There are 6 decks of cards, 3 for jumps and 3 for spins.  The skaters will decide if they would like to jump or spin.  They will then choose one card from each of the 3 decks.  The description on the card will be what they need to perform.  It can be played where each skater goes individually or all skaters must make the attempt.  The cards go as follow:

Jumps

Entries: Enter the jumps from one of the following chosen: Stand still, knee slide, spiral, split jump, shoot the ducks (ina bauer or spread eagle can be used in place of shoot the duck or knee slide)

Jump: The skater will choose from one of the jumps listed: Salchow, toeloop, loop, flip, lutz. Waltz jump and axel are included if chosen to play. (Flips and Lutz can be designated as 1/2 jumps depending on level of skater)

Rotations: The rotation cards will decide if the jumps must be a single, double, or triple. Depending on the level of the skater it could be performed two three times in a row instead of double or triple jump.  If the combination card is drawn, the skater will choose another jump card.  The two jumps chosen will then be performed as a combination with whatever difficult entry card was drawn. If the sequence card is drawn, the skater must make it a sequence that includes any of the following: split jumps, stag jump, falling leaf, bunny hop, side toe hop, half loop, inside axel, wally, etc.

Spins

Rotations: The rotation cards is the amount of revolutions required for each spin.  The skater will perform their spin with the minimum (or goal) of the following : 5, 6, 7, 8, 9, 10, 11, 12

Position: The skater will perform the basic position of the following: camel, sit, upright, layback

Variation/Combination: To increase the difficulty of the standard position the skater will choose from the following: variation, back (performed on the back foot), difficult entry, change foot (example: sit back sit), or combination.  If the combination card is drawn, the skater will choose another spin card position to do in combination with the previously drawn position.

There are no set rules to this game.  The previously mentioned rules was the way my students and I played it.  You can mix and match as much as you like!  We would love to hear how you play! Leave a comment below or on our Facebook page and let us know how you and you skaters played the skating game!

What if You Couldn’t Skate Anymore?

Figure Skating GratitudeOh the holiday season! It brings joy, happiness, stress, family fights, and a low bank account.  The holidays are supposed to be a time to spend with your family and give thanks.  With busy schedules and the commotion of the holidays we often lose sight of what amazing people and privileges we have in our lives.   Sometimes it takes a setback to see things from a different perspective.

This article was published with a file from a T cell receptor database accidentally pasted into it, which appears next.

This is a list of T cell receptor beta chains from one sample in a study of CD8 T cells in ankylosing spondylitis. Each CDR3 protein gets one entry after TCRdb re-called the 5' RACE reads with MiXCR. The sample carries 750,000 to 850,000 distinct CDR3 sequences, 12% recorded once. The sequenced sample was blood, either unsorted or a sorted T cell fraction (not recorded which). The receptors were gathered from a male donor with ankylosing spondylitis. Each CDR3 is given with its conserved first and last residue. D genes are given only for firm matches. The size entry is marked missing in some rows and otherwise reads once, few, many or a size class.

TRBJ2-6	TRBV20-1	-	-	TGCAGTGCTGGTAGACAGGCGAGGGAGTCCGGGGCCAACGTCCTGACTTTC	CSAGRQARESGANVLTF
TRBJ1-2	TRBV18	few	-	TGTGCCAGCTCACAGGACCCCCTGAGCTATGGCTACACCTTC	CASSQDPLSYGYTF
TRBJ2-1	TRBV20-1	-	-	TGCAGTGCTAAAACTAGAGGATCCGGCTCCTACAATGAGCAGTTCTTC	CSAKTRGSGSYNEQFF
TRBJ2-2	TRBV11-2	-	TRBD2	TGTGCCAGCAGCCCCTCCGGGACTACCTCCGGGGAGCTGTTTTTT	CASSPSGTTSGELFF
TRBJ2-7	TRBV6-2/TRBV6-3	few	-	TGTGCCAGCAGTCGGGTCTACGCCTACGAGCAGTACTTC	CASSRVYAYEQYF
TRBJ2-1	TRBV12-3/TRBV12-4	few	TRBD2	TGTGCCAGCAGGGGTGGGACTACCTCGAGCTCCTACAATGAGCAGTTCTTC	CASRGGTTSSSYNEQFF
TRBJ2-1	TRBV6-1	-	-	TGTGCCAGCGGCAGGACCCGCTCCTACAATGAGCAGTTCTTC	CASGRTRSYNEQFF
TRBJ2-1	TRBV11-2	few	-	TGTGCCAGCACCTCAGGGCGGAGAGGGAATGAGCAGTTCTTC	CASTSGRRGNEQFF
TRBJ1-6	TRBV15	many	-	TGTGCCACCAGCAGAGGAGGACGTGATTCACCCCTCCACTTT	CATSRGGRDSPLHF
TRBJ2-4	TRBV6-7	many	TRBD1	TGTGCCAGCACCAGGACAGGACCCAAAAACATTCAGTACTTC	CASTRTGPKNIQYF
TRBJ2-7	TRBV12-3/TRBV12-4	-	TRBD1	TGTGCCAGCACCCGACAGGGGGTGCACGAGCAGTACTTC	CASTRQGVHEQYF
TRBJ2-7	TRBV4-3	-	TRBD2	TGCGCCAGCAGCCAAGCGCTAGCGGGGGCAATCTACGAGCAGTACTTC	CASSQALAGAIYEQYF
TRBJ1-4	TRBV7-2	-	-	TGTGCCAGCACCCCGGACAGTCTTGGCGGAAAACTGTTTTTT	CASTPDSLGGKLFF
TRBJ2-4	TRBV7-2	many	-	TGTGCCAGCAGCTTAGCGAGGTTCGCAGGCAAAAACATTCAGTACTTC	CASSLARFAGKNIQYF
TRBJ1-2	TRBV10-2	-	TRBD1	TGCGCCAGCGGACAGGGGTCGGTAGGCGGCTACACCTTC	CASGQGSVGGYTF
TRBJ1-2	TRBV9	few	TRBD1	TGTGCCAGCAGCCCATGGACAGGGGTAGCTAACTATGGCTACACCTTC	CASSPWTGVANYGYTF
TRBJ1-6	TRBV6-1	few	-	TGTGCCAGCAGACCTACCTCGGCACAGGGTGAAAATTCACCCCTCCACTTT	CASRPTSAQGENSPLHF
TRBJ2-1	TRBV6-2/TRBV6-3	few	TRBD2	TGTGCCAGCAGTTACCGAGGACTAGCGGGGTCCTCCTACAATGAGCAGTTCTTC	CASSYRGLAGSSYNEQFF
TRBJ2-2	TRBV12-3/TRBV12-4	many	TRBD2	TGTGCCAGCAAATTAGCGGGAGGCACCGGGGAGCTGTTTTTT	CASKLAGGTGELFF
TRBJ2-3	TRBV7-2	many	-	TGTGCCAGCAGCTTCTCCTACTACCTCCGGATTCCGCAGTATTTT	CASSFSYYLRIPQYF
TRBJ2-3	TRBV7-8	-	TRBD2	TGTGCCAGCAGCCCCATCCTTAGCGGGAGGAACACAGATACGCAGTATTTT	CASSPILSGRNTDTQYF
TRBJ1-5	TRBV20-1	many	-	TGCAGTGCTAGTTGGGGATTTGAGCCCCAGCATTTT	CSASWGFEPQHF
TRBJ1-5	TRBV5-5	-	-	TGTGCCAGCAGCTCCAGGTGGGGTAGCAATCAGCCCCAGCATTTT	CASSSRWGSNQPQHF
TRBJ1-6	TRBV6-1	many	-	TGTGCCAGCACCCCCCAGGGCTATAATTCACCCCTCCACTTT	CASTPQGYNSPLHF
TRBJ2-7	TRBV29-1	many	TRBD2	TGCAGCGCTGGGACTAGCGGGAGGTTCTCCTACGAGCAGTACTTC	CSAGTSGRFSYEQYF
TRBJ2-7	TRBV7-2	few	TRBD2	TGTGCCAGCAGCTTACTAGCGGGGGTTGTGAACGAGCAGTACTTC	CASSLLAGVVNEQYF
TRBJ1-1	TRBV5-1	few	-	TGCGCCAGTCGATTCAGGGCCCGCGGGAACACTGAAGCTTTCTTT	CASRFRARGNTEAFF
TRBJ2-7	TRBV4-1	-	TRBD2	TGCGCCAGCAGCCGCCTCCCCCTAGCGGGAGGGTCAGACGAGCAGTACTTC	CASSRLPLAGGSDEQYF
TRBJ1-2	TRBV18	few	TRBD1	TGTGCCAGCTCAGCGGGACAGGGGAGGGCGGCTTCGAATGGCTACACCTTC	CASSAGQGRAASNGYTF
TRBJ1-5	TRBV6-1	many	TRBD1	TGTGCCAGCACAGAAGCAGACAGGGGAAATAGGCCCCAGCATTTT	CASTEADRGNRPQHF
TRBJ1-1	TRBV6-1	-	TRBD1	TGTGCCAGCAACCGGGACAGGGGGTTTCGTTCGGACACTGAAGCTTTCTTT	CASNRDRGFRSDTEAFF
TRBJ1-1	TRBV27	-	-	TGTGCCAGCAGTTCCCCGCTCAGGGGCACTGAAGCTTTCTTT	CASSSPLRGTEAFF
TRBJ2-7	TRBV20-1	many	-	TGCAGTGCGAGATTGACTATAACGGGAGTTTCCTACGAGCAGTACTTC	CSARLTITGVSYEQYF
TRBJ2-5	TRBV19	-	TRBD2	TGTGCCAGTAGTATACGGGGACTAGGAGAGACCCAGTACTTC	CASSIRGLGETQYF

I admit I am naive.  I have lived with the “ignorance is bliss” motto for years and it has kept me from fearing many situations. Looking back it may be more stupidity than ignorance, and it usually takes an unforeseen accident to bring me back to reality.  It may be a slip on the ice that has you in the emergency room, a car accident, or even having the stomach flu and not being able to skate for a few days.  It shouldn’t take something negative to make us realize how lucky we are for everything we have in our lives.  Family, friends, and health is the most important but we as skaters are so fortunate to have the ability and opportunity to skate.

The cost of the equipment, ice time, and coaching fees is off the charts.  The time commitment and scheduling and ice time availability is a nightmare.  Yet, we go out onto the ice determined and stressed to have a clean program run or land a certain jump and it never crosses our mind how lucky we are to have that opportunity.  There are thousands who can’t afford it or are not physically able to skate and we can let an entire session pass without once appreciating being out on the ice.  Be thankful for the ability to skate, our friends at the rink, and that feeling of being free when your on the ice.

Now is the time to be grateful.  Don’t wait for the moment you can’t skate in order to realize how fortunate you are to be able too.  Every time you step on the ice or every time you leave the ice, take a deep breathe in, look around and realize how lucky you are to be a part of something so blissful.